Humanoid Project

Earth
Year: 70E –(Eco Years)
SteamTown- name of the last living environment.
The planet is in the shape of a “C” due to the destructive impact of the meteor that almost destroyed humanity. It was not until all plant and animals were destroyed that the humans started to live underground. They’ve lived underground for centuries with the technology they gathered up throughout their life span. They’ve fuse their old technology within themselves to expand their lifespan while they were underground. Then after living underground for an period of time they reach the surface and recreate civilization above ground. They do however still go back to their old underground civilization.
How do they eat?
Since the environment can’t grow any crops it makes it hard for animals to live up in the surface. They leave the animals underground and produce their own food. Throughout the century, people of this planet had developed a sense of hearing that has advanced six times that normal. Also each citizen has a piece of steam tech on their bodies depending on the accedent they were in. For my character she is a girl who lives in the underground city of SteamTown and has two automail legs and one on her arm. She wears a lot of traditional clothing from her religion on “Shamra” (which is the God she worships) which contain some cotton in the clothing and a lot of poof. She has long blond hair and spiked up elf like ears. She is only 14 years old, height 5’6”.

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About crisnegroni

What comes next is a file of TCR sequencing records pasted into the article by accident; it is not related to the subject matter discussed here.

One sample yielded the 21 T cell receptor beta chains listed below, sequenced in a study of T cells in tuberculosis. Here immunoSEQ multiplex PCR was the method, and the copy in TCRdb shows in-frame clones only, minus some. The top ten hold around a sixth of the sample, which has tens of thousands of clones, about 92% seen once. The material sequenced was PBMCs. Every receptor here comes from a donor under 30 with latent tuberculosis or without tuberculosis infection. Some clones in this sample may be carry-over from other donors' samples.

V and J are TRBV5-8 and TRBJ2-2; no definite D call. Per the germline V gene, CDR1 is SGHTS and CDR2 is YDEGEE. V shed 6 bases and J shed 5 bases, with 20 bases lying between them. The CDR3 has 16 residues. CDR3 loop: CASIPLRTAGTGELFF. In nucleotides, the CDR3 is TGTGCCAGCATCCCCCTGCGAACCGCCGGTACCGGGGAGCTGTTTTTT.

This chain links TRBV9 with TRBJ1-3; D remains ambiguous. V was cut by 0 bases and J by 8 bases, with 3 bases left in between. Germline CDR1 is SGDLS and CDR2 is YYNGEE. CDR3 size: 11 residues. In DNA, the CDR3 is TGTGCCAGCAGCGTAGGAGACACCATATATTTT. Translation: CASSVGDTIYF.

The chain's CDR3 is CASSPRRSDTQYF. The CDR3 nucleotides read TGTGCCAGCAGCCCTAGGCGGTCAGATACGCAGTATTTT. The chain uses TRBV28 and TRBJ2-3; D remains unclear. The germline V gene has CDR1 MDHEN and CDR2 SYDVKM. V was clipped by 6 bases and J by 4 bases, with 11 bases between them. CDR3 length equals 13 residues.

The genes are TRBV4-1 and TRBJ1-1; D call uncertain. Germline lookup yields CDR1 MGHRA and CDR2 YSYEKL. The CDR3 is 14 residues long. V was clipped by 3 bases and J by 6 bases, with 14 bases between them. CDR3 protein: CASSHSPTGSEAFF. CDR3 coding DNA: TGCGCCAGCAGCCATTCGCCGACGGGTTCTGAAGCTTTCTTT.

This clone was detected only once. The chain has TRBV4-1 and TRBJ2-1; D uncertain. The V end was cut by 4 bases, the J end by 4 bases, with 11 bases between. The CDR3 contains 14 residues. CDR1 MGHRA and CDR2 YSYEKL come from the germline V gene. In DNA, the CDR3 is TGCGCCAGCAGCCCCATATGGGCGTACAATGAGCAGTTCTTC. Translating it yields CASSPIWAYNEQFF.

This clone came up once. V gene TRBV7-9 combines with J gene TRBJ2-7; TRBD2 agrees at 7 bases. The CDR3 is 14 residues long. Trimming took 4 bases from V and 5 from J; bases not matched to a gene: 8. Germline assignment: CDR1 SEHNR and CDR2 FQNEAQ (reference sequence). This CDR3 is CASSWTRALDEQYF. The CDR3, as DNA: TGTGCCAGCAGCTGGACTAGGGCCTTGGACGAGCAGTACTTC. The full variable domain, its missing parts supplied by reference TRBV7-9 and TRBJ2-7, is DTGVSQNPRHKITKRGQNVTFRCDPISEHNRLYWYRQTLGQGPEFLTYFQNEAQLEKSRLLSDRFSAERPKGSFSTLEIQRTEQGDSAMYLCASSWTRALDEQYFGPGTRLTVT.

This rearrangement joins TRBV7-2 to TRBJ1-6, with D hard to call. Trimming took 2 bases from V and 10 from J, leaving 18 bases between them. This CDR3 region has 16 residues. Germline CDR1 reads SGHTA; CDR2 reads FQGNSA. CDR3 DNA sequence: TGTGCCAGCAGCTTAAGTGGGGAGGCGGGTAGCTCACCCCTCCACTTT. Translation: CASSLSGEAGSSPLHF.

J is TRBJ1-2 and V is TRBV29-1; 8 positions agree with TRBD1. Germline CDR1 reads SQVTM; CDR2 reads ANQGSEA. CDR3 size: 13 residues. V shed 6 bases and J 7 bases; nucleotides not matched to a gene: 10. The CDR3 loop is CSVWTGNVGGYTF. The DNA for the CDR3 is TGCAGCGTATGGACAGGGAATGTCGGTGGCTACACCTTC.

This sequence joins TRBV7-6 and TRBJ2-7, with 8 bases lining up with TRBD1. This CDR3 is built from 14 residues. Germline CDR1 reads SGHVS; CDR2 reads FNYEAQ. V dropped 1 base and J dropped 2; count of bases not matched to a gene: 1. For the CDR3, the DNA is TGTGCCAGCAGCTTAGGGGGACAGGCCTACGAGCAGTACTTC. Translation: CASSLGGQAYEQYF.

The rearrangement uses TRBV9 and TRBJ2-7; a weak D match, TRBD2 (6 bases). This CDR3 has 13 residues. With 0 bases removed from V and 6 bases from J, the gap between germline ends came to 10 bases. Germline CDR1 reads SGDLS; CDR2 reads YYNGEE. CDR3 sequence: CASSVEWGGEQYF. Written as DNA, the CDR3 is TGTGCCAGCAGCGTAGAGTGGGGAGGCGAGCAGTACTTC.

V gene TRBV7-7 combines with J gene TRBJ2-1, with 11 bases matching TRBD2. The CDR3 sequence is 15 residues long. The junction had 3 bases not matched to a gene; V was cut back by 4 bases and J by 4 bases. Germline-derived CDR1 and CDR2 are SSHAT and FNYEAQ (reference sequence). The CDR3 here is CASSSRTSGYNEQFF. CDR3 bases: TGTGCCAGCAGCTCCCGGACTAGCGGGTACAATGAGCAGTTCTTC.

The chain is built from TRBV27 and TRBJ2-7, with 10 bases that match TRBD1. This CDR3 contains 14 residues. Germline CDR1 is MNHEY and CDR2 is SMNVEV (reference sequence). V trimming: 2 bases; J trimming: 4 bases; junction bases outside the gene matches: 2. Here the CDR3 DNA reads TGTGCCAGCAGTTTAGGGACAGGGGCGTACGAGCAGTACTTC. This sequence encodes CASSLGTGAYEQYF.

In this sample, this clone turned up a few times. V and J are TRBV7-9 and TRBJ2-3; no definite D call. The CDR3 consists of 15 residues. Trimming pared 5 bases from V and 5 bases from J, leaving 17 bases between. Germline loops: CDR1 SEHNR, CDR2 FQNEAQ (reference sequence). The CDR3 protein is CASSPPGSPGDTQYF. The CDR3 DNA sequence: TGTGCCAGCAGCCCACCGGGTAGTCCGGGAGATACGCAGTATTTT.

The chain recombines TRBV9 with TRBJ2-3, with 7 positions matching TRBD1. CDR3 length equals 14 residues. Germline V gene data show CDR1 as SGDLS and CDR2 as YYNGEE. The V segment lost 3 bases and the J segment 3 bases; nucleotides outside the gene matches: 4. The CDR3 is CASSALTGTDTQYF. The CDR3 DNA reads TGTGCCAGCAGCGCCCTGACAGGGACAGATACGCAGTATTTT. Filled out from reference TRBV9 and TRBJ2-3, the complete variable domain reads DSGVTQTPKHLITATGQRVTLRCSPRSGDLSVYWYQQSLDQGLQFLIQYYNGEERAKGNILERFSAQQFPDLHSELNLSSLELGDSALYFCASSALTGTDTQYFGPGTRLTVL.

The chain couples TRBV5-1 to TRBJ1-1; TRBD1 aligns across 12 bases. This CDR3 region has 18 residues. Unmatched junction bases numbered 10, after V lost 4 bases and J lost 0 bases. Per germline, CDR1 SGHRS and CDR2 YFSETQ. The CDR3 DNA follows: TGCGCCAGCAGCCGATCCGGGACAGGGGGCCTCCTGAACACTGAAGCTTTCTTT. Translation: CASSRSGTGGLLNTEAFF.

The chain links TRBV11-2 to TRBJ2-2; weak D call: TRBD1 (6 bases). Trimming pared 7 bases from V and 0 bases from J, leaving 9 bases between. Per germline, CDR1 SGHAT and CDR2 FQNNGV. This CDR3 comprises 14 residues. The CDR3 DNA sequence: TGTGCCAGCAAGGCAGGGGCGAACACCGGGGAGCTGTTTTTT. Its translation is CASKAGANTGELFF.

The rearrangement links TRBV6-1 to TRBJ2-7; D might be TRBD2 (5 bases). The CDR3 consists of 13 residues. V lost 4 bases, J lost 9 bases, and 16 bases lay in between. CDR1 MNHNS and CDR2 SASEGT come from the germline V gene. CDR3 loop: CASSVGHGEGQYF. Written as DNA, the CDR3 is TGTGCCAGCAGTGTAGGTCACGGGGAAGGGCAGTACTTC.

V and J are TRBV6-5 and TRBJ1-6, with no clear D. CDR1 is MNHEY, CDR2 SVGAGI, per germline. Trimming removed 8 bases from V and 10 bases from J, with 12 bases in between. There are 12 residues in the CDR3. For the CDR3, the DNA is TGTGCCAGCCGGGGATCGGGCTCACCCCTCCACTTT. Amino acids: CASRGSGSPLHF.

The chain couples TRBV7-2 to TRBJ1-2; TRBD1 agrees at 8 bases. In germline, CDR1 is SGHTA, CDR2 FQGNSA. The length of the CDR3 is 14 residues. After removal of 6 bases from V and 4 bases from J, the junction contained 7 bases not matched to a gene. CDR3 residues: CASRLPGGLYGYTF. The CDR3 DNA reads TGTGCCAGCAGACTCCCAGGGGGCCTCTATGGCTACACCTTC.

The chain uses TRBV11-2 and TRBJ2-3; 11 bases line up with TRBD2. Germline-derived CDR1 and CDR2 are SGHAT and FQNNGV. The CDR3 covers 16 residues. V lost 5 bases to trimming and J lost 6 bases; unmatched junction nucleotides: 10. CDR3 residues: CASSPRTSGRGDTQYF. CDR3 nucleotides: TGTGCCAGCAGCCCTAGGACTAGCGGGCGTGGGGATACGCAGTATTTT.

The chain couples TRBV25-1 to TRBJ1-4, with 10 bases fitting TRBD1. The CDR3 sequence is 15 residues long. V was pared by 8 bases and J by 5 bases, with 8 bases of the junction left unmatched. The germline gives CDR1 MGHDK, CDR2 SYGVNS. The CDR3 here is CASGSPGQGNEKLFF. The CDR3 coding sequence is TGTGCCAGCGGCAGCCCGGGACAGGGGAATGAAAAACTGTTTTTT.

I have lived in Brooklyn, New York my whole life and I currently live with my sister and my mom in a apartment building in Williamsburg. My mom is from Puerto Rico and my father is from Italy. My mom works as an assistant principal at B-SMART in Bushwick, Brooklyn, New York as my father worked as an MTA transit for New York. During my years in highschool , my mother was well aware of my love of drawing. She encouraged me to enroll in a special art program in Manhattan, NY. I was accepted into the Sony Animation Project. It was there I learned about “stop-motion” animation. With a partner, we created two “short” animation videos. At the end of the six month program our work was screened at the Sony Wonder Theatre, where we received a certificate of character creation and cinematography. I attended the program a second time, created more work and received another certificate. After the films were spotlighted on YouTube and the certificates were hung on my wall, it was time to move on. In my Junior year of high school, I came across an application for a fifteen month fellowship with the “Ghetto Film School” also known as GFS. At first glance the application was intimidating and the curriculum seemed exhausting. Did I really want to go to school all summer, nine to five and even some weekends? It seemed like a lot of work. Each film student would receive a professional camera and would learn about directing, editing, writing scripts, lighting, sound, camera operating, and locations. Though there were over one hundred applicants, I got the call: I got in. I received two call back interviews and an orientation; later I was well on my way. After two weeks of class work, traveling all over New York City, visiting college classrooms in Columbia University, and taking trips to HBO and Google offices, each student was assigned final projects. We had to write a script, get it approved, hire real actors, secure a location, and direct the entire six minute short film. Only ten students would be chosen to have their movie screened at Lincoln Center. Guess who won a spot? I had to pinch my mother twice when she heard the news. Fall came, and I was still attending GFS on the weekends. I decided to accept an internship at ISCP- “Into the Studios” funded by the Joan Mitchell Foundation. Here I got to unleash a different kind of art, at a slower pace. I worked in the gallery with other students on painting, sculptures, different types of mediums, and learned the history of other artists. You would think attending programs and keeping my grades up would be impossible, but after the intensity of my summer, it felt like a piece of cake. My heart was in everything, nothing felt like work. In GFS I collaborated on an aired ESPN commercial as the cinematographer and actor. We screened and critiqued in many short films for the class and spoke with directors and guests lectures. By this time, our enormous class had shrunk down to under twenty students, and only five would be chosen to go work on a thesis project in Shanghai, China. After a successful pitch for a lighting director part, I won a coveted spot in the group as one of the five chosen! I was off to film in Shanghai this summer, what an honor! During the end of that week, all of the ISCP students had a gallery exhibit and I was told to bring my parents. As my teachers started talking about me, my mother and I found out that I had won a summer scholarship sponsored by the Joan Mitchell Foundation to go study in Napa Valley, California to the Oxbow Art Camp. I thought my mother was going to faint. As a boy born and raised in Brooklyn, New York this was a life changing experience, an artist dream. As I watched Mr. Jose Ortiz and my wonderful art teachers from the foundation explained to my mother that it was all expense paid and would not interfere with my China trip. All in the same summer, I felt like someone was going to wake me up out of my dream. As the summer came to an end, and I embark in my senior year, I leave many things behind as I look towards my future. I leave my fears, limitations, and my insecurities to dream….I’m in a new frame of mind. Going to Alfred State College is just another milestone I’m gonna have to over accomplish.
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